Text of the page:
Northbrook, Illinois -- The colors were a bit faded and the skin wasn't quite as firm as it used to be, but you could still make out the design of Lawrence Ori's only tattoo. He couldn't raise his arm proudly to show you anymore, but you could still see the Aerosmith logo there on his bicep.
It's not just the tattoo. Aerosmith weaved its way through Ori's life in both obvious and subtle ways. His license plate read "ROCKN" and his cell phone played the band's classic "Dream On".
"He turned me into a rocker chick," said Joanie Dziak, Ori's girlfriend. "He taught me to rock at age 50."
Ori, then 62, had progressive supranuclear palsey (PSP), a degenerative condition similar to Parkinson's disease, that made it difficult for him to talk and move. But even as a hospice patient, when "Sweet Emotion" or "Rag Doll" came on, he tapped his feet and nodded his head in time with the music.
Ori knew that his days of "livin' on the edge" were past, but some dreams are just too big to give up on -- like Ori's dream of meeting his rock hero Steven Tyler.
As his condition worsened, Ori knew his chance of meeting Tyler was growing slimmer. Even as he came to terms with his own death, he stayed loyal to his dream.
His family had gathered around his bed, donning black Aerosmith t-shirts in solidarity with their rocker friend. Aerosmith's greatest hits came from the CD player in the corner, and pictures of Ori at concerts were on the walls.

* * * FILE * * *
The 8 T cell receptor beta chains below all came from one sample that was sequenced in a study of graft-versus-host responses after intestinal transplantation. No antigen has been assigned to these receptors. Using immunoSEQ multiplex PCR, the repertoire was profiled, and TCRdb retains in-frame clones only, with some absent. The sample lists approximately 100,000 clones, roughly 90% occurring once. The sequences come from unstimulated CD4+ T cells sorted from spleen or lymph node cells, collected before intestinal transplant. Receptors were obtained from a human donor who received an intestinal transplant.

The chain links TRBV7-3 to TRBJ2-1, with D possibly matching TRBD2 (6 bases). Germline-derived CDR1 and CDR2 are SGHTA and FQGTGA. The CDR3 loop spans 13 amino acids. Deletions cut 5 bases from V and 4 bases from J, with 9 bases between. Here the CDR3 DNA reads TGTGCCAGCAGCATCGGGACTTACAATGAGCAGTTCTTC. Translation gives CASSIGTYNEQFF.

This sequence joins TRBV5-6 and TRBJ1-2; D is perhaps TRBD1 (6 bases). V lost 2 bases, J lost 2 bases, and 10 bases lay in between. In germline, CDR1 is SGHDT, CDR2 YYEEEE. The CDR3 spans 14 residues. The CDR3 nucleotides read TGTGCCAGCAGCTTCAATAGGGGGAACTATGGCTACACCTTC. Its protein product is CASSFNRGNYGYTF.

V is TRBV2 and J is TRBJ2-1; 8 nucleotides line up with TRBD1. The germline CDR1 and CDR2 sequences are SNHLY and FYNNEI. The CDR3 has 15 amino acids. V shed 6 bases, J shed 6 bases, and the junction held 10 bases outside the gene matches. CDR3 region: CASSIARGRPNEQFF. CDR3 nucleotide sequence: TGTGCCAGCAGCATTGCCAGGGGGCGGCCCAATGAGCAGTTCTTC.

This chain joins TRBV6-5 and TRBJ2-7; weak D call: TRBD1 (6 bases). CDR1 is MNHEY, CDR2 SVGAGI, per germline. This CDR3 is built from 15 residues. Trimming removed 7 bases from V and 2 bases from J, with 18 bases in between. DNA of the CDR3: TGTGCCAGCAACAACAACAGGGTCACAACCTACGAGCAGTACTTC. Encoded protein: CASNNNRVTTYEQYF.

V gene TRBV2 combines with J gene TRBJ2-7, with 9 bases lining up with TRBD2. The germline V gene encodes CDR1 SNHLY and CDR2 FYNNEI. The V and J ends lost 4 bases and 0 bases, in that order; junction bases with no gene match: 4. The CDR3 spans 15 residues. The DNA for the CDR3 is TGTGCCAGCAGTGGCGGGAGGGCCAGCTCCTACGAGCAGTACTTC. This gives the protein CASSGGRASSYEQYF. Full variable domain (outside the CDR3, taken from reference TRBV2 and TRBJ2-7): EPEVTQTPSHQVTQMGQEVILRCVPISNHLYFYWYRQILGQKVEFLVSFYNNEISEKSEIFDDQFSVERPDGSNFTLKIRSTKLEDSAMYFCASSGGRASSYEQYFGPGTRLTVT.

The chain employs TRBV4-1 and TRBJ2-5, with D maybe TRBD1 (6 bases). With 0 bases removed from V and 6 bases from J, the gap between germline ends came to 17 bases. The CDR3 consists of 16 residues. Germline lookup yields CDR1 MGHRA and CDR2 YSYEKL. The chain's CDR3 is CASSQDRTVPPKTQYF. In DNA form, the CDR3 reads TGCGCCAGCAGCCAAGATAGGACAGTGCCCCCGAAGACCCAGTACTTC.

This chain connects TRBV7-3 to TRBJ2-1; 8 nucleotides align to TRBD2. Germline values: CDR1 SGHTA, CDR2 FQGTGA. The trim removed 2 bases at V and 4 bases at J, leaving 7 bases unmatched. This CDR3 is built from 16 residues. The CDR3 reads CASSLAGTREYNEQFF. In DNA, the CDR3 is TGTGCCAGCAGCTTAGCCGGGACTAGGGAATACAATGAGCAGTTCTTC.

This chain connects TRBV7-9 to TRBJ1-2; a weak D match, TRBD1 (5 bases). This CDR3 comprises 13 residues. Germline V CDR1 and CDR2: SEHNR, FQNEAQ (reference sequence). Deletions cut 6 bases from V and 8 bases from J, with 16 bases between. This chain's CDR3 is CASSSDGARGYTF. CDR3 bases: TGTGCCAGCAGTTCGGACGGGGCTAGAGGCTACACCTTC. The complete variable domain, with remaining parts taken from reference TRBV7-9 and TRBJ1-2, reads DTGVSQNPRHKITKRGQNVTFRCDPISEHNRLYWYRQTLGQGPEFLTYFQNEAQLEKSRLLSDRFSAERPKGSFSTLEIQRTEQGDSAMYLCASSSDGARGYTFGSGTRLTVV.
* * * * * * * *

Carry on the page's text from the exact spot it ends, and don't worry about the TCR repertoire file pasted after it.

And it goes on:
Then the word came: Steven Tyler is calling -- literally. In a flurry of movement and chatter, a computer was placed in front of Ori and Tyler's face came into view via a Skype video call.
"Lawrence? This is Steven," Tyler said. "I'm coming to you from L.A. and I'm so glad to meet you."
Ori couldn't respond, but his eyes went wide. His girlfriend Joanie Dziak held his hand and spoke for him. Dziak told Tyler about Ori's passion for rock music and Aerosmith. She couldn't even count how many times Ori had seen the band in concert.
Ori's family waved and called their thanks from where they were situated around the room.
That's the great thing about music, Tyler said, that it brings people together and really gets into your soul.
"So glad you are all there to surround Lawrence with so much love," he added.
The call didn't last too long as Ori's strength was waning and his emotions were running as high as they ever had.
"You hold on, Lawrence. I love you man," Tyler said. "Great to meet you."
Ori's eyes were full of unshed tears. Dziak bent down to hug him, whispering in his ear. The rest of his family quietly closed in on his bed, celebrating the moment that had been a lifetime coming.
Ori passed away that afternoon, with "Dream On" in the background and a smile on his face.
The Skype call was arranged by the Passages Hospice Dream Foundation, a 501(c)3 non-profit organization dedicated to fulfilling unmet wishes and improving quality of life among hospice patients. To donate, please visit www.passageshospice.com/donate.aspx.